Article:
Should parents assist adult children to buy their first home?

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Our Prime Minister and RBA Governor suggest parental support is required

In November 2014, we published a Blog article titled “How do you give financial help to your adult children?”. Its focus was to match any assistance provided with the objective of developing children’s financial maturity. The views expressed were not influenced by what was actually happening at the time i.e. they were meant to be as timeless as possible.

However, since then, housing prices have continued to rise, particularly in Sydney. Young adults are finding it increasingly difficult to purchase a first home to meet their current living requirements. For most, housing that is also consistent with raising a future desired family is out of the question.

This has prompted a number of commentators, including both the Prime Minister, Malcolm Turnbull, and the retiring Governor of the Reserve Bank, Glenn Stevens, to suggest that the only way many young adults will be able to purchase their first home is with significant parental support i.e. the “Bank of Mum and Dad”. There is often an inference that “good parents” should provide such support.

The reality is that most parents simply don’t have the financial capacity to provide any support to their adult children. And even for those who do, meaningful support may significantly and adversely affect their own retirement plans.

While it may sit well emotionally, the wisdom of potentially jeopardising a hard earned financial future to help children buy property at unprecedentedly high price to income levels is questionable. Making affordable what is otherwise unaffordable and, often, inconsistent with medium term housing requirements doesn’t sit well with our view of developing adult children’s financial maturity.

Parents naturally want the best for their children and would like them to have better lives, particularly from a financial perspective, than they have. Housing prices are clearly a major current obstacle to meeting these desires. But for those who are able to provide financial support, it needs to be asked whether there are more reliable ways of helping adult children secure their financial futures than giving them the wherewithal to engage in what many consider to be “The Housing Ponzi Down Under”.

There are other ways to enhance your adult children’s financial security

We encourage clients to consider at least two other forms of financial assistance to adult children, as preferred alternatives to providing house purchase support. Neither will solve any immediate financial issues the children may be facing (e.g. affordability of housing accommodation) but both will add to their financial resilience and strengthen their long term financial situation, regardless of what housing prices do.

First, we ask clients to ensure that their working, adult children have in place maximum income protection insurance, with benefits payable to at least age 65. And, should the children have their own families, they should also hold adequate life and disability cover to financially protect the family in the event of death or disability. If affordability is an issue, we propose that the parents provide financial assistance by meeting the out of pocket costs of the risk cover.

Such assistance is in the interests of both the parent and child. Without adequate insurance, should an adult child suffer a long term or permanent disability event, the potentially significant financial consequences will almost inevitably be at least partially borne by the parents. In the situation where the child has a family, funding appropriate risk cover provides both parent and child with the peace of mind from knowing that the financial needs of any grandchildren will be met in the event of the child’s death or long term disability.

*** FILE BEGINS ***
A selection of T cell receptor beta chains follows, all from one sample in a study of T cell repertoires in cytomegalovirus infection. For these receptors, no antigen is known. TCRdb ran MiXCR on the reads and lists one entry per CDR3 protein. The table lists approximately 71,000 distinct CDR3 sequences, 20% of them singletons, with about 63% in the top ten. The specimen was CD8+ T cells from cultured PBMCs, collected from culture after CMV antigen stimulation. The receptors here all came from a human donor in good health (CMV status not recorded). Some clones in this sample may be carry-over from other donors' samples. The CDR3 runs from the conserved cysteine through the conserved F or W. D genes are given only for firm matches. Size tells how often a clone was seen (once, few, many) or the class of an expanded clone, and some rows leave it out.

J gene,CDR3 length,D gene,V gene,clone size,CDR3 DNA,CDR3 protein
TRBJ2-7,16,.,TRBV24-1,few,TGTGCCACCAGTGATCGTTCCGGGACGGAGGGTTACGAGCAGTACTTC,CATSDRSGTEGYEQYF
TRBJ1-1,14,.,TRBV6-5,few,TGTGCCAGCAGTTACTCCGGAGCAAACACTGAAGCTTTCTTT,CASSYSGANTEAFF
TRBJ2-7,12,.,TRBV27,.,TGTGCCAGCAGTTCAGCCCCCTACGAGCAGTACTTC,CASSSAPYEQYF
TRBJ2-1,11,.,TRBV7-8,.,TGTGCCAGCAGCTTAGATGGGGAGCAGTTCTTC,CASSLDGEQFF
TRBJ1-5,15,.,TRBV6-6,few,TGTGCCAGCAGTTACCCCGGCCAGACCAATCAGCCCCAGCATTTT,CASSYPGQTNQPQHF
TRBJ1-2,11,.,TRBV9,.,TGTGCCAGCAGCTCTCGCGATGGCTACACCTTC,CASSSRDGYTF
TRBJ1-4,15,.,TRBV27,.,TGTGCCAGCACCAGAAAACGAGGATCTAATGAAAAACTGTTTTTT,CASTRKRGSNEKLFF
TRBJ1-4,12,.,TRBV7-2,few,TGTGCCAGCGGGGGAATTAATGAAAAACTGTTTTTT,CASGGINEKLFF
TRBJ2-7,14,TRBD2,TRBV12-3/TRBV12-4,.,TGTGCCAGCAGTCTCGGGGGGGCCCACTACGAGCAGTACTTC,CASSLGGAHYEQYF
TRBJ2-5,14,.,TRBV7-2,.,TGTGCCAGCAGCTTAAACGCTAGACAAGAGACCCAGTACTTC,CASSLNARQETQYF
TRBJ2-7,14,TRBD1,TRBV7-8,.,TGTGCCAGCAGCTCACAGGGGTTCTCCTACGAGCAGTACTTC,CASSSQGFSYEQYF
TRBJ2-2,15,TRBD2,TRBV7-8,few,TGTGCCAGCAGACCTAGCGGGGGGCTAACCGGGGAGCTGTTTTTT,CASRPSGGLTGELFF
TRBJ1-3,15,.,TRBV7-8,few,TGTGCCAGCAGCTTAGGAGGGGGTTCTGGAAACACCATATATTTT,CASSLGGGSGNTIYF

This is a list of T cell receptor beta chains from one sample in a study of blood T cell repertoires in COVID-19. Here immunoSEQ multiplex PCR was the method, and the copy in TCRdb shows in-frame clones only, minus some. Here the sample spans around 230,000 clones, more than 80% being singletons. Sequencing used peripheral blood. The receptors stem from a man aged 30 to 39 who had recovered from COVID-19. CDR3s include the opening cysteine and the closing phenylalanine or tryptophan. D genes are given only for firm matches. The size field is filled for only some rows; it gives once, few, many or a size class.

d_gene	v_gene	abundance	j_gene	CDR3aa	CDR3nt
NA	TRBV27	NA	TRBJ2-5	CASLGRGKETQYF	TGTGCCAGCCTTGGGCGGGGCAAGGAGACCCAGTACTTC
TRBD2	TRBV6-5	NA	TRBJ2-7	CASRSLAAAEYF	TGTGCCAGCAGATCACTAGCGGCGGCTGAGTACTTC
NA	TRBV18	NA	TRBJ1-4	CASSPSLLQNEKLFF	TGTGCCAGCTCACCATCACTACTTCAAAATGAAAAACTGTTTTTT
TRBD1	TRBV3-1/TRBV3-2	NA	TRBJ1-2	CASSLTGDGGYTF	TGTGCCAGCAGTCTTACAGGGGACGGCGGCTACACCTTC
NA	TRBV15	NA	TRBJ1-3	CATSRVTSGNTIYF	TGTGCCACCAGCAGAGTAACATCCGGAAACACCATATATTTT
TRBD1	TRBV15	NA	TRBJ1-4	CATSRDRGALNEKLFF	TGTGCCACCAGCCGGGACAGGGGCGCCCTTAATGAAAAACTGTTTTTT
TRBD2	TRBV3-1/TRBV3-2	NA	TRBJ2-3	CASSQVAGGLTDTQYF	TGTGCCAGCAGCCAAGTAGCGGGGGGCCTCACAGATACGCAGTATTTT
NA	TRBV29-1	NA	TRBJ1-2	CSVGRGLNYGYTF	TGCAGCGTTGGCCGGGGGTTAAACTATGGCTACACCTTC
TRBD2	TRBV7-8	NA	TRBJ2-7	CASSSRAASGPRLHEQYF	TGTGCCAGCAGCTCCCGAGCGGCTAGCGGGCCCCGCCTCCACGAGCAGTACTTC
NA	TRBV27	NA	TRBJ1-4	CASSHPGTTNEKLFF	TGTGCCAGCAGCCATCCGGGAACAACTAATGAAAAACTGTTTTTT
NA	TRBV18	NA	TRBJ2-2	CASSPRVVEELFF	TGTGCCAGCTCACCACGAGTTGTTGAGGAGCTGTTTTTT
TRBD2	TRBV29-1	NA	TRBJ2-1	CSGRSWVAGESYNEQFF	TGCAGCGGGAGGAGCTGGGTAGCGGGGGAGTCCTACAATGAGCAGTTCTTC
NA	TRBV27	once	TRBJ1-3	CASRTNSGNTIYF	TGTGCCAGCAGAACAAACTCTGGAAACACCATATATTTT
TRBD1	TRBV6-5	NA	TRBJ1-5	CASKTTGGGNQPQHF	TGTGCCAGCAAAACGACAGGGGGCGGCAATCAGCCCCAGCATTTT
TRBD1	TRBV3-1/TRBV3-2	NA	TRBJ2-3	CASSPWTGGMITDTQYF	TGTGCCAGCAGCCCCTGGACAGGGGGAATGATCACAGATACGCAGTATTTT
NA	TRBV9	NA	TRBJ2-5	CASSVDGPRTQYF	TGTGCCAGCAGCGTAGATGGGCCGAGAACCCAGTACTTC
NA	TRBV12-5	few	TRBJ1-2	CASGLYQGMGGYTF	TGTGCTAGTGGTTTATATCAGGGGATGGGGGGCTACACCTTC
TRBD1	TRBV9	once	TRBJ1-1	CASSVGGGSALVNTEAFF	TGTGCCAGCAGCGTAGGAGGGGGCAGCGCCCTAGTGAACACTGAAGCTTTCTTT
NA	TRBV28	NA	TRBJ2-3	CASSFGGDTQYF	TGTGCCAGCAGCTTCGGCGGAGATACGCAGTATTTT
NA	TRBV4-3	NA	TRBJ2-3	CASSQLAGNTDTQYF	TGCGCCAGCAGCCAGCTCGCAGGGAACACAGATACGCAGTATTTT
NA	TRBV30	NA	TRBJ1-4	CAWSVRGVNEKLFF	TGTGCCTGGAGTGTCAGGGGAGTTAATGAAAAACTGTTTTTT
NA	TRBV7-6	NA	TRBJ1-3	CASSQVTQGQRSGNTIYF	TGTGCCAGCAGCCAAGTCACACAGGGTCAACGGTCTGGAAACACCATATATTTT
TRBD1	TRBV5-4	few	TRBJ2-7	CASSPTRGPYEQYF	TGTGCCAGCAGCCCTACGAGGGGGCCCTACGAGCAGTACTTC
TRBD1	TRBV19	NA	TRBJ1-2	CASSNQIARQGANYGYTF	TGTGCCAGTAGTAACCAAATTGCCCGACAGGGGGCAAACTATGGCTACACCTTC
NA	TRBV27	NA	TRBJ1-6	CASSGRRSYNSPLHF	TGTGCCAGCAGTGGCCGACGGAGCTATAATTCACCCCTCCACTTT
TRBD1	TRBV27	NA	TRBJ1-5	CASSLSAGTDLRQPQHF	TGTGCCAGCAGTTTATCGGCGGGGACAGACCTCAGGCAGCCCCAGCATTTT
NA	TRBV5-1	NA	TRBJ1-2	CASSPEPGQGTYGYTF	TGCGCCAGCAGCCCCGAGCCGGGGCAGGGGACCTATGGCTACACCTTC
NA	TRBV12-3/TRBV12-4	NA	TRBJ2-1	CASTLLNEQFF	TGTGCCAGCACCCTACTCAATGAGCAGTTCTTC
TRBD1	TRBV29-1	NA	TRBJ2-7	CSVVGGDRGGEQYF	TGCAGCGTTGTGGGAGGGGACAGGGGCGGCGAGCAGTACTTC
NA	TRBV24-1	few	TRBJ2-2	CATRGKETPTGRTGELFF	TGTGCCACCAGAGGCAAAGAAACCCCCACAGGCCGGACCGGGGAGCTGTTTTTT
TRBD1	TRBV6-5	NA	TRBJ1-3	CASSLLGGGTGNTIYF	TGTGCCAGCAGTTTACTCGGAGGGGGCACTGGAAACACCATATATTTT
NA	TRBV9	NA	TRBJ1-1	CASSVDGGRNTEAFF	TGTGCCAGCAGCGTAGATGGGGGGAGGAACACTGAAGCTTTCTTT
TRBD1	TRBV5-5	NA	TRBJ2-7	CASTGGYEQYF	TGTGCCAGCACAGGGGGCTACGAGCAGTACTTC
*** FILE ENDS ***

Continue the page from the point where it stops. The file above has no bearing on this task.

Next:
A second preferred form of assistance that we ask clients to consider is to meet any out of pocket costs of their working adult children maximising their tax deductible super contributions. Most young adults pay little attention to superannuation, with their contributions limited to the statutory 9.5% of pre-super gross income. In most cases, their contributions will be less than the current available limit of $25,000 p.a.

By failing to maximise super contributions, risk free tax benefits are foregone by many young adults. Also foregone is the opportunity to maximise the amount of investment wealth that accumulates in the tax effective superannuation environment. Given increasingly harsh Government restrictions on the amount that can be contributed to superannuation, it’s likely that a failure to maximise contributions early in a working life won’t be able to be offset by larger contributions toward its end.

Your financial assistance shouldn’t have the potential to do harm

So, we would advocate that if financial assistance is to be provided to adult children, it’s provided in a manner that is most likely to enhance their long term financial security. And it certainly shouldn’t have the potential to see the family significantly worse off than if the assistance had never been given.

Therefore, the type and amount of assistance should not be based on speculation regarding the future direction of property prices or a fear of missing out. It shouldn’t have a reasonably high probability of parents being substantially worse off and children being locked into a housing situation that doesn’t meet their needs or they can’t afford, even if nothing goes wrong, without parental support.

It’s too easy to kill your children with kindness, particularly when Prime Ministers and Reserve Bank Governors suggest it’s a reasonable thing to do. What feels like the right thing to do may be exactly the wrong thing!


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